1. Hi Brian
      I think it is safe to say that the shaper is the most dangerous tool in my shop.
      Having all your fingers intact is nice, and is probably a good reason to not invest in a shaper.

      Good idea to post a scale object next to the dowel plate. That thing is massive.


  3. Wicked looking shaper! What make is it?
    Where did you buy the Blum plate at? I googled it but nothing came up.

    1. Hi Stephen

      I can't find the manufacturers name cast into the shaper, but I am fairly sure that it is a "Junget" They were a Danish manufacturer that produced all different types of machines.
      My band saw and my jointer/thickness planer are also from that company.
      Based on the electro motor on the shaper, I think it is from the 1950'ies or 1960'ies.

      I was given the dowel plate from an Austrian friend.
      Here are the pictures of the other two plates in the series.
      They were manufactured as an experimental run by the tool maker department at Blum.
      I don't think they are planning on putting them into production, but it couldn't hurt to send them an email and ask.

      Thanks for commenting

  4. Love the mitered DT's. I've been thinking about the mitered dovetails lately - something I'd like to try this year.

    That shaper looks really scary. I saw the picture before reading the post and my thoughts immediately went to how you could safely use that thing!

    1. Hi Matt

      The mitered dovetails are hard to mess up, I just saw on the safe side of the miter. Upon pressing the joint together, the miter will touch first. Then I just saw right down the kerf and press it together again. If I have been sloppy with the first part of the sawing, it might take a couple of "kerf sawings" to get a nice fit.

      I have been injured once on the shaper. Working on end grain is the most dangerous thing you can do with it. The mortising sleigh (directly translated from Danish) helps to make those operations safer. But still it isn't a thing I like to use when the kids are in the shop.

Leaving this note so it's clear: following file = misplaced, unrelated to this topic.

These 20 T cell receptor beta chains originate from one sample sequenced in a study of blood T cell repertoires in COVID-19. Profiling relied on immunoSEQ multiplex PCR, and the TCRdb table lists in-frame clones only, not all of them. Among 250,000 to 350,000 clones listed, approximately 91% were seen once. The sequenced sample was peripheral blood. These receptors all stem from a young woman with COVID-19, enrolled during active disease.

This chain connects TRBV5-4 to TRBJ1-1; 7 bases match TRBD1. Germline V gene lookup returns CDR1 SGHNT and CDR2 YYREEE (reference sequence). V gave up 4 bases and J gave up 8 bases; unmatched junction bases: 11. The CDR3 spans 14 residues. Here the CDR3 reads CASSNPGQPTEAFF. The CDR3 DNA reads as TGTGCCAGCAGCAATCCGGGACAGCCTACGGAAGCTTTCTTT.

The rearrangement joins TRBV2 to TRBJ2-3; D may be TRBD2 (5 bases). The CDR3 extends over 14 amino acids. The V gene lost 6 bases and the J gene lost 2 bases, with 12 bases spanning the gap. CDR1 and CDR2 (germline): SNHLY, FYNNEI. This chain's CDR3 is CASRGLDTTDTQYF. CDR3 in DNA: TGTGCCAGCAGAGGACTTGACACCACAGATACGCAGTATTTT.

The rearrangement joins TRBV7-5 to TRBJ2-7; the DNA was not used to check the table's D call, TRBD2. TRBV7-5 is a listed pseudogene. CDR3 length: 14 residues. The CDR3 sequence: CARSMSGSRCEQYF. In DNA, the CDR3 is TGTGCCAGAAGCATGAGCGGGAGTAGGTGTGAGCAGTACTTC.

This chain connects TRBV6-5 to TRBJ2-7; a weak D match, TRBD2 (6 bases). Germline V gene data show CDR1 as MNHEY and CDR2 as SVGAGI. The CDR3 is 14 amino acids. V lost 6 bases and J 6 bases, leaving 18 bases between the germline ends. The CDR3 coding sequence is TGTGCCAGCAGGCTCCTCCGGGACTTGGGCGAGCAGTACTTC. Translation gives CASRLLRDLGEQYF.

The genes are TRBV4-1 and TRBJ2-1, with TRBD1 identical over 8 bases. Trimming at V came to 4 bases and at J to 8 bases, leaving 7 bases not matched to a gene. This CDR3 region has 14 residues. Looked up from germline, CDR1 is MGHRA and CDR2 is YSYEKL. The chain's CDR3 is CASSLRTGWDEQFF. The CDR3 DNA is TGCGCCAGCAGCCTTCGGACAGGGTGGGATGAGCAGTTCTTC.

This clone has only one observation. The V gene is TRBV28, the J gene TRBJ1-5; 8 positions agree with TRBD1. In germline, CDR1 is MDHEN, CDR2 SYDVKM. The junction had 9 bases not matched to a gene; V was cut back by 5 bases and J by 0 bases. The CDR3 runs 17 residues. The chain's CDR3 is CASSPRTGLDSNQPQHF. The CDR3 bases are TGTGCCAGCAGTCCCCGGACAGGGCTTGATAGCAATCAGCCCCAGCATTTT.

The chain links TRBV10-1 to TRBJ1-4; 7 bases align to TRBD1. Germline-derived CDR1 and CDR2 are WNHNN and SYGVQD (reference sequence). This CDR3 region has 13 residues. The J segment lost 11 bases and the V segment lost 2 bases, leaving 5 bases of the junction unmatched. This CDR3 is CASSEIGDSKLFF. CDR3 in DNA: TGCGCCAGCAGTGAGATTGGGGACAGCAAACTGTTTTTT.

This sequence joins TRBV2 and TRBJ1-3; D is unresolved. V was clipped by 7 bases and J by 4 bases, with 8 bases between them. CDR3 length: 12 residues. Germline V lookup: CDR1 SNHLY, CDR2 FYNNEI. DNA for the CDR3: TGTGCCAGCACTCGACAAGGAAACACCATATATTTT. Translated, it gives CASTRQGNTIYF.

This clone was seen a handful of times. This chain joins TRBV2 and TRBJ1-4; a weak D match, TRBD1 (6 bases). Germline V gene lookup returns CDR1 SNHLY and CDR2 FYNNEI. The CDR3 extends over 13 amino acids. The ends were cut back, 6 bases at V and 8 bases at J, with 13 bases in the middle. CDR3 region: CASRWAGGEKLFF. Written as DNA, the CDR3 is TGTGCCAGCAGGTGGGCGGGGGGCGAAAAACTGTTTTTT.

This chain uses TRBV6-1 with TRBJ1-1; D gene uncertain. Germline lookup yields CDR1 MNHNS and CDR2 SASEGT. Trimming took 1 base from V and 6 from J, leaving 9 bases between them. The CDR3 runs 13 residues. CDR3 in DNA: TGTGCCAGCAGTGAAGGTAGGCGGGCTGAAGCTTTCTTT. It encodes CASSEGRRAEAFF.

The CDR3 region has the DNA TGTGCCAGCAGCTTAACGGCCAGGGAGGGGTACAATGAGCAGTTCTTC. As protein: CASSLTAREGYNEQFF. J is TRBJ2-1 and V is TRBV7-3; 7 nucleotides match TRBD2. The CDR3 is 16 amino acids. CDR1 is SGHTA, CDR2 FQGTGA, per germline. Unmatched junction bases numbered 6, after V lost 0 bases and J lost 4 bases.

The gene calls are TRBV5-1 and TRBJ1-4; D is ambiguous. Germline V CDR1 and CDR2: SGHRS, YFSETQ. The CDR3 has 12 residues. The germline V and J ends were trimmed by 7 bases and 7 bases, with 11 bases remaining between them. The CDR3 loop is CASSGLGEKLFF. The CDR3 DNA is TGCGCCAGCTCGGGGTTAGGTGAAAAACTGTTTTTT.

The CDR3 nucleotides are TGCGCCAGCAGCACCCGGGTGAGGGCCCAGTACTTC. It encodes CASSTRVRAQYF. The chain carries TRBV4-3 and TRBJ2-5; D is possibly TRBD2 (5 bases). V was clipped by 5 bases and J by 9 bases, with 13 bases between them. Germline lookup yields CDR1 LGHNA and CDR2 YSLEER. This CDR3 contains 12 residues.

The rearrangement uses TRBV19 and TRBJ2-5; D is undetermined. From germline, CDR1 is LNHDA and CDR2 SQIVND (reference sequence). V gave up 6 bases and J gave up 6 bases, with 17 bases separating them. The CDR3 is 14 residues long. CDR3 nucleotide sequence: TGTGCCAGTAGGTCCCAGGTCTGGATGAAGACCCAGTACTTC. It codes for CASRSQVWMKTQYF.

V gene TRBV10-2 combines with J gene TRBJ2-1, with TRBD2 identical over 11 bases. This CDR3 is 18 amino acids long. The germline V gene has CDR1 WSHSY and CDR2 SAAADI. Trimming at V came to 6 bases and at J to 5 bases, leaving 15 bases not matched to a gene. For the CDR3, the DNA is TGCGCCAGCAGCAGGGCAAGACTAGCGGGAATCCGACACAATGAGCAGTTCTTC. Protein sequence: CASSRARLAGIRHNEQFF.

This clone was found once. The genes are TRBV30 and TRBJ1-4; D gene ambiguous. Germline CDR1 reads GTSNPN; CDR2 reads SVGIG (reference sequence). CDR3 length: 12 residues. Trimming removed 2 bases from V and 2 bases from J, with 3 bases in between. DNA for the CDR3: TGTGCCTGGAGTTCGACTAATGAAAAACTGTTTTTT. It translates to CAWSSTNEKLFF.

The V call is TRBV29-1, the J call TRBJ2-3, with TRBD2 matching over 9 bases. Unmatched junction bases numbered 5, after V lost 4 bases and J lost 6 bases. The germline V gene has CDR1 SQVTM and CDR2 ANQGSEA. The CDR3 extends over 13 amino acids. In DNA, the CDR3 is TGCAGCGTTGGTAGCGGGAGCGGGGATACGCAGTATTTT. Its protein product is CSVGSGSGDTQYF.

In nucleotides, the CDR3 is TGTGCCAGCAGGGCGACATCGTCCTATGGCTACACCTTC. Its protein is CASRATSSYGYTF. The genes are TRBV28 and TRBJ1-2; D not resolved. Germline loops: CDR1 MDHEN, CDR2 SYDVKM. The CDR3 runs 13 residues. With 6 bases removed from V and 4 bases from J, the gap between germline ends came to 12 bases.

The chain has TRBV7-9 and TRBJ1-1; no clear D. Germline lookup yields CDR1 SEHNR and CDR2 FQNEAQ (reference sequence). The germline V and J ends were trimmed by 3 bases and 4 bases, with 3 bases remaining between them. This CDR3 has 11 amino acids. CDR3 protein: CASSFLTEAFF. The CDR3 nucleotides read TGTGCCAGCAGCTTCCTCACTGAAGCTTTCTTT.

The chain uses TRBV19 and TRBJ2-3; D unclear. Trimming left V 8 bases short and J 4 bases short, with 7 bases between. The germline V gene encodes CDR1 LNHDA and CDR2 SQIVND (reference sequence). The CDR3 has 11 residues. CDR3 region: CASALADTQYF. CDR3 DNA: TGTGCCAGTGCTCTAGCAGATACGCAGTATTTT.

Perhaps one of the dangers of the machine is that I use it infrequently, so I never get a lot of experience with it.


  5. Jonas,

    Everything is impressive, the window frames, the dowel plate, and that shaper is a beast. I would be afraid to walk into the shop even when it wasn't running :-). Good on you, really nice work.


    1. Hi Ken
      Thanks for the nice comment.
      The project is seeing some real progress at the moment, and so far it seems to go along as it should.
      When the Z blade is attached on the shaft of the shaper, it makes a sound like an airplane propeller just before take off. Sort of a humming note with a lot of power to back it up.

  6. That Blum plate is nothing short of impressive! A real beefy plate, I love it. I too googled it and could not found much on it, so I guess like you said it never went into production, shame really, not at this thickness i sure would be expensive... but im sure worth it...

    Agreed shapers are oner of the most dangerous tools in a poer tool shop, at our club we strictly used it with router bits, NO shaper cutters allowed. Save on the paper work and clean up after accidents :-)

    Bob, about to take Rudy out for a walk

    1. Hi Bob

      Alex from Austria who participated in the DCBE gave me a set of 3 plates, they range in hole size from 3 mm to 20 mm, with increments of 1 mm.
      Using those plates is really nice since they are so thick. There is absolutely no springy feeling in that metal plate.

      Keeping accidents away from the shop is a very clever idea, so I can understand that decision on how to use your shaper.

      Jonas (with a wet and muddy 25 kg puppy sleeping in the washing room)